In the same timeframe (i.e. the next two weeks), I’d like the narrative group to have met and be ready to share with everybody else in terms of a bit more detailing of the plot.

Keeping Me Updated: Do Some Blogging

Please can I ask for ‘little and often’ blog posts from each team along the way so I can keep track of where we’re up to. At this stage, it’s absolutely fine for one person to take responsibility for a blog update from each meeting, and the others to simply reblog it.

I would like all teams to have produced a summary update blog post on their progress (prototyping and piloting) by 31st January – will reblog these on this main blog so we’re all up to speed

Bonus Material: Towards a Trip

Heena noted how useful it would be for us to visit some escape rooms – so let’s see if we can blag some free trips in exchange for sponsorship. Claire was going to follow up on this with a couple of contacts she has.

EdLab Conference #2

Welcome back to university, and the next phase of your EdLab engagement. In the first conference in December, project teams met to begin to generate possible ideas and directions – and you should have sustained this work, with support through your project coordinators blog – since this point. Our next conference will take place this Saturday (13th) between 10 and 3. Through this day, you will start to form some more concrete plans for the development and execution of your projects, set some milestones and establish responsibilities for the delivery of them.

The agenda for the day will take the following structure:

9.45 – Arrival

10.00 – Keynote: The Seven Deadly Sins of Education – Mark Peace (Lecture Theatre 3)

10.45 – Project Workshops

  • The Oubliette – 2.18
  • Elizabeth Gaskell’s House – 2.17
  • Mobilise Grimm and Co –  2.16
  • Environmental Play –  2.15
  • Early Years Explorers – 2.19
  • The Language of Clay – 2.31
  • The Game Makers – 2.07

12.00 – Working lunch: During this hour, you should work independently in support of tasks developing your project. In addition, the following workshops are available.

  • 12.00 to 12.30: Support with blogging – 3.68 
  • 12.30 to 13.00: Applying for Teacher Training (third year students only) – 2.18

13.00 – Project Workshops (various rooms)

  • The Oubliette – 2.18
  • Elizabeth Gaskell’s House– 2.17 
  • Mobilise Grimm and Co – 2.16
  • Environmental Play –  2.15
  • Early Years Explorers – 2.19
  • The Language of Clay – 2.31
  • The Game Makers – 2.07

14.30 – Plenary: Briefing on your assessed work (Juliette Wilson Thomas) – LT3

Important: Please make sure that you have undertaken any preparatory tasks for your project ahead of this day.


How Does Reading Fit In

In previous posts, we have discussed the pedagogy that underpins EdLab – the ways in which it encourages you to generate theoretical understandings of education on the basis of your enacted experiences running projects. There is no pre-defined knowledge, and you are not expected to demonstrate any specific understandings of content or ideas – what matters is the way in which you develop a rigorous and critical sense of what it is you are producing through your projects.

This is, however, not to say that we do not expect you to undertake outside reading in support of the unit. In part, this will take the form of sleuthing other educational initiatives from which you can take inspiration. It should, however, also involve more conventional academic reading which should be used to inspire deeper analysis of the work that you do, and provide languages to talk about that work in more sophisticated ways. Here are some quick and dirty tips for engaging with reading in ways which will support the EdLab process;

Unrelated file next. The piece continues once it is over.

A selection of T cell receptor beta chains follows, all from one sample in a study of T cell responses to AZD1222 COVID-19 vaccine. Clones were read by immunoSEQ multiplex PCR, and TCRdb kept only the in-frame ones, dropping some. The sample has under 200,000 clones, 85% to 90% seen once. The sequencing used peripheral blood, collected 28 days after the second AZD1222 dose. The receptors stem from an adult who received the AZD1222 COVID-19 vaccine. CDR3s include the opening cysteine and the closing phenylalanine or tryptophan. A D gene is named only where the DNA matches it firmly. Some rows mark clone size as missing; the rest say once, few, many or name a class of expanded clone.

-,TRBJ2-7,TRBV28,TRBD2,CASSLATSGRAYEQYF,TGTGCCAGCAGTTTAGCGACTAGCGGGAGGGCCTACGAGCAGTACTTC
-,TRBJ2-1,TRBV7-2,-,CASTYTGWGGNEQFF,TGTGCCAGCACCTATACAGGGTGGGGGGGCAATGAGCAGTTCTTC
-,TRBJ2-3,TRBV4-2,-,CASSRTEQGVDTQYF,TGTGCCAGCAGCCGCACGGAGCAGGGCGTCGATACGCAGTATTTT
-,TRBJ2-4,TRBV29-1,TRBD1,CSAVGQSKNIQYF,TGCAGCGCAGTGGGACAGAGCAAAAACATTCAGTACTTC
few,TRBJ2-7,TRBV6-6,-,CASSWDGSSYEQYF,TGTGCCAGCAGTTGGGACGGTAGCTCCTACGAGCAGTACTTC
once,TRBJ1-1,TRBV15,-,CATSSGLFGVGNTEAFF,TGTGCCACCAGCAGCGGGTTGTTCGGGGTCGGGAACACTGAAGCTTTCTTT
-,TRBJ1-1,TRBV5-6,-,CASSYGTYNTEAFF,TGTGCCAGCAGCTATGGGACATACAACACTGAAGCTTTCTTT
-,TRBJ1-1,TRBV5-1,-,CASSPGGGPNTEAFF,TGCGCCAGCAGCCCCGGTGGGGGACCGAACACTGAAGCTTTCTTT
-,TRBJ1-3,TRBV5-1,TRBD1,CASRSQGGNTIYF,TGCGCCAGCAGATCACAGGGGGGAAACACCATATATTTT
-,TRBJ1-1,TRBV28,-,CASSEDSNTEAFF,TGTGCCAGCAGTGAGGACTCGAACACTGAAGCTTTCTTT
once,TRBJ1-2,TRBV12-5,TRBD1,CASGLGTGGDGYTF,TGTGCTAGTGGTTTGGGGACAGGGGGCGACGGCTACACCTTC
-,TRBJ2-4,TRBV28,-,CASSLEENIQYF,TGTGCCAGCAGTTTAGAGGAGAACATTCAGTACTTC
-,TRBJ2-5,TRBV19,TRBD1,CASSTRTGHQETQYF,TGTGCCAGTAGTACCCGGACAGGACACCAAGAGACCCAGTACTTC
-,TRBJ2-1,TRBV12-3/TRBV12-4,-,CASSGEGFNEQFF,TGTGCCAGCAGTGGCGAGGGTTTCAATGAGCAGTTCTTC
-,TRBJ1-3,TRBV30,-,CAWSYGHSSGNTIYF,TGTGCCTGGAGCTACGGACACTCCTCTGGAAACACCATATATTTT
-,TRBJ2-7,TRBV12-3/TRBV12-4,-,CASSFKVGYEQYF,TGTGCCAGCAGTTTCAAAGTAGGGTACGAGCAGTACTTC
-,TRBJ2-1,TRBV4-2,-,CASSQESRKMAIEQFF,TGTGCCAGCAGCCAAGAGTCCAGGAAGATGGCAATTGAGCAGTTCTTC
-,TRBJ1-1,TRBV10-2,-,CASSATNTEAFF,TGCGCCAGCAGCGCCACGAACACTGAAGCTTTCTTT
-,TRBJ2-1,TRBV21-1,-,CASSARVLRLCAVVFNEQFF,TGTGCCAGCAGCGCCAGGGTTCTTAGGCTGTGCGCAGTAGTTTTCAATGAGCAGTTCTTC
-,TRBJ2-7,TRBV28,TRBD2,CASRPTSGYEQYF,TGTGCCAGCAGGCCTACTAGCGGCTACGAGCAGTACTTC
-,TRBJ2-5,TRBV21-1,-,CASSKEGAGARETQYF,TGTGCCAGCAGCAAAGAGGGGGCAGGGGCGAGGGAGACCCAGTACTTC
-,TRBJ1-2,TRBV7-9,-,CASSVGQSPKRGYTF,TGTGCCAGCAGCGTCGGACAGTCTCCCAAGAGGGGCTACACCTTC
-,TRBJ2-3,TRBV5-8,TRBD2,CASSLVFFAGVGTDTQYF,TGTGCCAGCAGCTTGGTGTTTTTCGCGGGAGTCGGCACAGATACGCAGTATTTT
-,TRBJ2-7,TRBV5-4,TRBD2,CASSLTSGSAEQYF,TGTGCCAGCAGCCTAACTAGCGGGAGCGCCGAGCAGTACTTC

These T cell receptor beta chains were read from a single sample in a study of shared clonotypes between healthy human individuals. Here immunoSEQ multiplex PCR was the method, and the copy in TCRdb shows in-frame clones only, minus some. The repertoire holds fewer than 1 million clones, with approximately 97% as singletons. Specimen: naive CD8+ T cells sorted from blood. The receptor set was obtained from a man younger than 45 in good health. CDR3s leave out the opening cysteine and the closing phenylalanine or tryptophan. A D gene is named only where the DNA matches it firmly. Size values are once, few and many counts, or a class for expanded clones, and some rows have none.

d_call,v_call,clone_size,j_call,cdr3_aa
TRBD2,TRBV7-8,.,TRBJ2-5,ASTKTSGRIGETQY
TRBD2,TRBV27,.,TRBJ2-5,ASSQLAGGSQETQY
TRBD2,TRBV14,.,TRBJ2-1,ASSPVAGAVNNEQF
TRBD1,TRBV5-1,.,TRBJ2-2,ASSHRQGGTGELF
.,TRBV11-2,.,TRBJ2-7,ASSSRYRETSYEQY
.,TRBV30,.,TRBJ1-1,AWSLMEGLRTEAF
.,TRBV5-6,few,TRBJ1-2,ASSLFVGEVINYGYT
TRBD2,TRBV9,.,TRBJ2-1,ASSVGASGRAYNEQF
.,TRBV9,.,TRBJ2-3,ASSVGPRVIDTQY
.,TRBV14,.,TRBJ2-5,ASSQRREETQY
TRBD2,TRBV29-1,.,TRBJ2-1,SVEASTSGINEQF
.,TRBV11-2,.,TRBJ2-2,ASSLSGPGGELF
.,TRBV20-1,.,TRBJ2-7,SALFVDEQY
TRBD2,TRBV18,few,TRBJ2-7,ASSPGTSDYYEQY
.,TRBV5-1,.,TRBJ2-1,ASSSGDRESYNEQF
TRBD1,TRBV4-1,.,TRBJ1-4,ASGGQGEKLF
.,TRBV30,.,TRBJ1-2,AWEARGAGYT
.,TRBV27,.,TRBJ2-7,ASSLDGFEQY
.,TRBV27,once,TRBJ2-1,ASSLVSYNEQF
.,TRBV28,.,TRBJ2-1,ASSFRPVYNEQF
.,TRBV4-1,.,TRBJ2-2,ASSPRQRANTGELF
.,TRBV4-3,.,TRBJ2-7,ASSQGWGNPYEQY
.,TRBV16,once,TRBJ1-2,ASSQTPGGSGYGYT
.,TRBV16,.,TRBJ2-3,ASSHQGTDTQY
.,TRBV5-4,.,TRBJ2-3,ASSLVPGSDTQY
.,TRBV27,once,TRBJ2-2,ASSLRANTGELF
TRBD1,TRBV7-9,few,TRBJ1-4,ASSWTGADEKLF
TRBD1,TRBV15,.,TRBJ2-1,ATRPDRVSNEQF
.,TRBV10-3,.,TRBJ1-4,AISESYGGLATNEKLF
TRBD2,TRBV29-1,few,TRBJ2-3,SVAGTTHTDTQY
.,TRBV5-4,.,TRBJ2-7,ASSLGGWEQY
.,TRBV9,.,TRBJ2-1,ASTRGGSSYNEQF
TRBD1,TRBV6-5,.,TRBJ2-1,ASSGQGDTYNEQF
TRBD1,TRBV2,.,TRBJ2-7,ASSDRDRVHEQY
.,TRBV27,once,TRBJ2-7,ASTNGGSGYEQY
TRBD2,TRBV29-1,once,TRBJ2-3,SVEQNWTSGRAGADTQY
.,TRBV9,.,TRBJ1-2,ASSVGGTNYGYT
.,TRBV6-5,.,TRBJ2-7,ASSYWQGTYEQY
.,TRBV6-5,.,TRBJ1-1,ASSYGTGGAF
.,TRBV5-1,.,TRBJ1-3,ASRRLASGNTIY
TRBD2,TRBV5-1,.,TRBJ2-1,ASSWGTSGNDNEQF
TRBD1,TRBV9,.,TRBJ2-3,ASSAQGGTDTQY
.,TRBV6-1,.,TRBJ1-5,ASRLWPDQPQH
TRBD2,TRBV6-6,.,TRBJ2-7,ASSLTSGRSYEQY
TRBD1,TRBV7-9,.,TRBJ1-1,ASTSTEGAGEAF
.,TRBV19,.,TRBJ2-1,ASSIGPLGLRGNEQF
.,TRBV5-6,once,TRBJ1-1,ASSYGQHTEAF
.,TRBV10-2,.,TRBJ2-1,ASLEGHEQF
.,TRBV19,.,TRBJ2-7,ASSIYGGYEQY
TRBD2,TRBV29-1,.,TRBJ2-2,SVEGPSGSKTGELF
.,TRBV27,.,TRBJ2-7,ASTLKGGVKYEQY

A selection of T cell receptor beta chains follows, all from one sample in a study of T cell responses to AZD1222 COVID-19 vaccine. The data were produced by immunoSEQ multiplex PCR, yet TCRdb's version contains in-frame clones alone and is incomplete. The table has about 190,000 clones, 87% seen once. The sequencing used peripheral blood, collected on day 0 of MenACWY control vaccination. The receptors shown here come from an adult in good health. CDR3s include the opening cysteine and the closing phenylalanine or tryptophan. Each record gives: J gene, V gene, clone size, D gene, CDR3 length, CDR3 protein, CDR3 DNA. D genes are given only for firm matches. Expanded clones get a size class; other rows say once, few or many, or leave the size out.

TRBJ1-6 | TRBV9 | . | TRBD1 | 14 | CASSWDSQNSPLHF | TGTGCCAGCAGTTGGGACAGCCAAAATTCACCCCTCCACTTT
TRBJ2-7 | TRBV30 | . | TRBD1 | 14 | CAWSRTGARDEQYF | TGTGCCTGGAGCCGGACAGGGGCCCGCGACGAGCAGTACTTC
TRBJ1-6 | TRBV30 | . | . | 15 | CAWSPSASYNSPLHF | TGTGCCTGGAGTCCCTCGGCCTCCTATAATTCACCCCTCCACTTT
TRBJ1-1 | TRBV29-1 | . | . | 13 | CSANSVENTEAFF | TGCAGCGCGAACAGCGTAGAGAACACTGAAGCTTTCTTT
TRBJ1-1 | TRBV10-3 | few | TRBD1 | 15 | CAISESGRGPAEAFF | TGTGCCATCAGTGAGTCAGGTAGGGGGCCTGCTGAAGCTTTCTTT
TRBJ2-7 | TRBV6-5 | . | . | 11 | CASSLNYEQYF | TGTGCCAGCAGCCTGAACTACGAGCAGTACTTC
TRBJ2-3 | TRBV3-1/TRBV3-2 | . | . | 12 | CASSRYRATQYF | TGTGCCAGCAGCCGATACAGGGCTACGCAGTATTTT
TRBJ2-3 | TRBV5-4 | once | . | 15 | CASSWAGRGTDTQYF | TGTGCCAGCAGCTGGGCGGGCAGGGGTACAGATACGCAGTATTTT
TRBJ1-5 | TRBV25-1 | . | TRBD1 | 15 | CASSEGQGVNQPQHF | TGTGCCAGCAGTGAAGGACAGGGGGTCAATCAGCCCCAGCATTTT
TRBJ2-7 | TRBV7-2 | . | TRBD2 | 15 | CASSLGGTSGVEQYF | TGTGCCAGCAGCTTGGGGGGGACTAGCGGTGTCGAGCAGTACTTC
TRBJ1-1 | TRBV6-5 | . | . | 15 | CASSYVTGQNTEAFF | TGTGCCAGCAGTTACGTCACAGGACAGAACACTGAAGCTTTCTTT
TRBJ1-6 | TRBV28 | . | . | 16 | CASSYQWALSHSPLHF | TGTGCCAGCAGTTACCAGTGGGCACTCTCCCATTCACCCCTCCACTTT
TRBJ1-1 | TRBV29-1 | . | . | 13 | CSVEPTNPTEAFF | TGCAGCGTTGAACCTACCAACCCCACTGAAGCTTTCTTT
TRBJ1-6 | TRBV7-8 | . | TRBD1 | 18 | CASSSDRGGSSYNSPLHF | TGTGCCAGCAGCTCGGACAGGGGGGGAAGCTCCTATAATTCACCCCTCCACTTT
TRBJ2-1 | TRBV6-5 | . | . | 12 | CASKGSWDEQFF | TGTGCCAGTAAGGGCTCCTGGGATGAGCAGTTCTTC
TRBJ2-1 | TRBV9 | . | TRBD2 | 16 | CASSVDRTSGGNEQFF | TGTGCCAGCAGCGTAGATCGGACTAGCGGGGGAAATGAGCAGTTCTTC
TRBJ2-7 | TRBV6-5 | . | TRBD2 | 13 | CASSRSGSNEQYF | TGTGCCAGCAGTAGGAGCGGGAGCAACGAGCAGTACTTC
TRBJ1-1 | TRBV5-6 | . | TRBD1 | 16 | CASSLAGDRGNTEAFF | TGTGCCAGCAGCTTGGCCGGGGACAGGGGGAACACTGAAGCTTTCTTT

• Its not what it says, its what it makes you think. Try to avoid an impulse to be able to describe what the author is saying verbatim. Instead, find bits of the writing that make you think things (particularly if they affect how you are thinking about your project).
  • One sentence is enough. Often, students find themselves trying to respond to the whole paper. In some cases, this is appropriate – but equally it might be that one particular thing that the author says (it might even be just one statement) is enough to provoke a useful response.
  • Don’t punish yourself. If you are finding reading hard going, don’t blame yourself! Often, it’s because it is dense (and badly written). Don’t read and reread the same paragraph over and over again if you don’t understand it – read on, and find the bit that does talk to you.
  • Stop and write – particularly if you find yourself struck by a thought. Don’t lose that thinking by finishing the paper; go and write a blog post which starts with a quote from the article, and proceeds with a brain-dump of your thoughts. Then finish the paper.

In the next post, your project coordinator will share a couple of sources that might get you started in this process … but do try to do some independent hunting for sources too!

Some Creative Inspiration

Whilst I’m not aware of any other initiative which has done exactly what we are aiming to do, there are plenty which are in the same spirit from which you might take some creative inspiration – particularly through a commitment to embodied learning.

There are, for instance, lots of installations which engage people with STEM (Science, Technology, Engineering and Mathematics) in physical ways. Most of you will be familiar, for instance with the Experiment as Manchester’s Museum of Science and Industry (MOSI) – and perhaps the much larger scale Eureka in Halifax and perhaps Wonderlab at the Science Museum in London. All of these installations are based on a principle of exploring STEM from the outside in, creating tactile, playful experiences through which children might form tacit appreciations of scientific principles around which more traditionally conceptual understandings might form. They also work on a commitment that nurturing wonder, creativity and playfulness are fundamentally important in encouraging sustainable scientific understanding.

Other installations have specifically focused on applying these commitment to mathematics. An American consortium of museums, for instance, created a touring exhibition called Maths Moves! – whilst New York’s MoMath is a permanent museum to the mathematical. These, and other Maths Museums across the world, have exhibits which demonstrate ways of engaging people with embodied Mathematics which we might draw inspiration from in our own designs.

There are also a huge number of initiatives and projects which have engaged people in maths in non-traditional ways without the need for a dedicated museum. Massive Maths, for instance, is a popular grass-roots initiatives. Other examples can be found in the following websites:





Aside from the mathematical focus, of course, our project also draws inspiration from escape room type challenges. Work has already been undertaken around the educational value of escape rooms and, more broadly, the gamification of learning.